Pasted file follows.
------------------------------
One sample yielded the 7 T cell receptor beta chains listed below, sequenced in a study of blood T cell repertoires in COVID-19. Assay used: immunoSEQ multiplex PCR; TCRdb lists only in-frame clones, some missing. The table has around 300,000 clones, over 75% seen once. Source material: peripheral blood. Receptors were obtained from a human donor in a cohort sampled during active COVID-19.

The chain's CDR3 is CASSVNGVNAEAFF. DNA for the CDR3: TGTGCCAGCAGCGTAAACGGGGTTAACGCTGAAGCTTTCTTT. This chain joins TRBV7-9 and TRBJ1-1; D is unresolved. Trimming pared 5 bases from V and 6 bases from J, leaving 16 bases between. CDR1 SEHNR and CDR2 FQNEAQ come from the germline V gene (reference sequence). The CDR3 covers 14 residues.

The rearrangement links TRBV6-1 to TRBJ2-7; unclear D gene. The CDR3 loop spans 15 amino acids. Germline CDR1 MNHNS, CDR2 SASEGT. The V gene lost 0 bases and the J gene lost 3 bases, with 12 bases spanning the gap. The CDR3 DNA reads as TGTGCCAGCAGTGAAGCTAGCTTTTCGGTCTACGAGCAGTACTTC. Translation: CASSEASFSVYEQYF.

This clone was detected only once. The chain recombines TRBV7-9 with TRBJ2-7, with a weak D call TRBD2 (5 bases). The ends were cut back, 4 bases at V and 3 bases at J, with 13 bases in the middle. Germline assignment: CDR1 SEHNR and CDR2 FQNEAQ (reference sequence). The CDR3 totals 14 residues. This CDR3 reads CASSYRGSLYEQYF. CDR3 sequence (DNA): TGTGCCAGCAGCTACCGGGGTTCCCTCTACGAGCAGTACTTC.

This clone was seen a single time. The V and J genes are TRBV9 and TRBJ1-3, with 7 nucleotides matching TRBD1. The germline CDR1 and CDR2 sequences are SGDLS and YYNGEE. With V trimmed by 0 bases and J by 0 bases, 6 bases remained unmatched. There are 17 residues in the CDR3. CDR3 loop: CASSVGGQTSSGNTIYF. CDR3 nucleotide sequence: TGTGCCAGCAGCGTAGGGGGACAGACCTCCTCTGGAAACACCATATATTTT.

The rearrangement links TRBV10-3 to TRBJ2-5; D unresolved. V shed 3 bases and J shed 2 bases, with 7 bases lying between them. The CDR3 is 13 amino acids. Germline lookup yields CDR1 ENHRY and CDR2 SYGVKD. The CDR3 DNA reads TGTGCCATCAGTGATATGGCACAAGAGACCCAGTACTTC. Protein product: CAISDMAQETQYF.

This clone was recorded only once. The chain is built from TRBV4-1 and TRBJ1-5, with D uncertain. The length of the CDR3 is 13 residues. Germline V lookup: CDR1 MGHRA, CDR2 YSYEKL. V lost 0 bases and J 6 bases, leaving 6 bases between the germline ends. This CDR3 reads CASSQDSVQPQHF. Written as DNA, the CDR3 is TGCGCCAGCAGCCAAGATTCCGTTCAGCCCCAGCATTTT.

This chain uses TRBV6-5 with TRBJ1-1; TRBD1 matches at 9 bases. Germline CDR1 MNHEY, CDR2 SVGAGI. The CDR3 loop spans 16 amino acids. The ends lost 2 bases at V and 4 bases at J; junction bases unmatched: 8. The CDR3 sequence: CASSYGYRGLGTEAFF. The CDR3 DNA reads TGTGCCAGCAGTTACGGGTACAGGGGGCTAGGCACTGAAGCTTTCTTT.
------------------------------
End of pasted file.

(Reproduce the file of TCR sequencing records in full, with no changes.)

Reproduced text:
One sample yielded the 7 T cell receptor beta chains listed below, sequenced in a study of blood T cell repertoires in COVID-19. Assay used: immunoSEQ multiplex PCR; TCRdb lists only in-frame clones, some missing. The table has around 300,000 clones, over 75% seen once. Source material: peripheral blood. Receptors were obtained from a human donor in a cohort sampled during active COVID-19.

The chain's CDR3 is CASSVNGVNAEAFF. DNA for the CDR3: TGTGCCAGCAGCGTAAACGGGGTTAACGCTGAAGCTTTCTTT. This chain joins TRBV7-9 and TRBJ1-1; D is unresolved. Trimming pared 5 bases from V and 6 bases from J, leaving 16 bases between. CDR1 SEHNR and CDR2 FQNEAQ come from the germline V gene (reference sequence). The CDR3 covers 14 residues.

The rearrangement links TRBV6-1 to TRBJ2-7; unclear D gene. The CDR3 loop spans 15 amino acids. Germline CDR1 MNHNS, CDR2 SASEGT. The V gene lost 0 bases and the J gene lost 3 bases, with 12 bases spanning the gap. The CDR3 DNA reads as TGTGCCAGCAGTGAAGCTAGCTTTTCGGTCTACGAGCAGTACTTC. Translation: CASSEASFSVYEQYF.

This clone was detected only once. The chain recombines TRBV7-9 with TRBJ2-7, with a weak D call TRBD2 (5 bases). The ends were cut back, 4 bases at V and 3 bases at J, with 13 bases in the middle. Germline assignment: CDR1 SEHNR and CDR2 FQNEAQ (reference sequence). The CDR3 totals 14 residues. This CDR3 reads CASSYRGSLYEQYF. CDR3 sequence (DNA): TGTGCCAGCAGCTACCGGGGTTCCCTCTACGAGCAGTACTTC.

This clone was seen a single time. The V and J genes are TRBV9 and TRBJ1-3, with 7 nucleotides matching TRBD1. The germline CDR1 and CDR2 sequences are SGDLS and YYNGEE. With V trimmed by 0 bases and J by 0 bases, 6 bases remained unmatched. There are 17 residues in the CDR3. CDR3 loop: CASSVGGQTSSGNTIYF. CDR3 nucleotide sequence: TGTGCCAGCAGCGTAGGGGGACAGACCTCCTCTGGAAACACCATATATTTT.

The rearrangement links TRBV10-3 to TRBJ2-5; D unresolved. V shed 3 bases and J shed 2 bases, with 7 bases lying between them. The CDR3 is 13 amino acids. Germline lookup yields CDR1 ENHRY and CDR2 SYGVKD. The CDR3 DNA reads TGTGCCATCAGTGATATGGCACAAGAGACCCAGTACTTC. Protein product: CAISDMAQETQYF.

This clone was recorded only once. The chain is built from TRBV4-1 and TRBJ1-5, with D uncertain. The length of the CDR3 is 13 residues. Germline V lookup: CDR1 MGHRA, CDR2 YSYEKL. V lost 0 bases and J 6 bases, leaving 6 bases between the germline ends. This CDR3 reads CASSQDSVQPQHF. Written as DNA, the CDR3 is TGCGCCAGCAGCCAAGATTCCGTTCAGCCCCAGCATTTT.

This chain uses TRBV6-5 with TRBJ1-1; TRBD1 matches at 9 bases. Germline CDR1 MNHEY, CDR2 SVGAGI. The CDR3 loop spans 16 amino acids. The ends lost 2 bases at V and 4 bases at J; junction bases unmatched: 8. The CDR3 sequence: CASSYGYRGLGTEAFF. The CDR3 DNA reads TGTGCCAGCAGTTACGGGTACAGGGGGCTAGGCACTGAAGCTTTCTTT.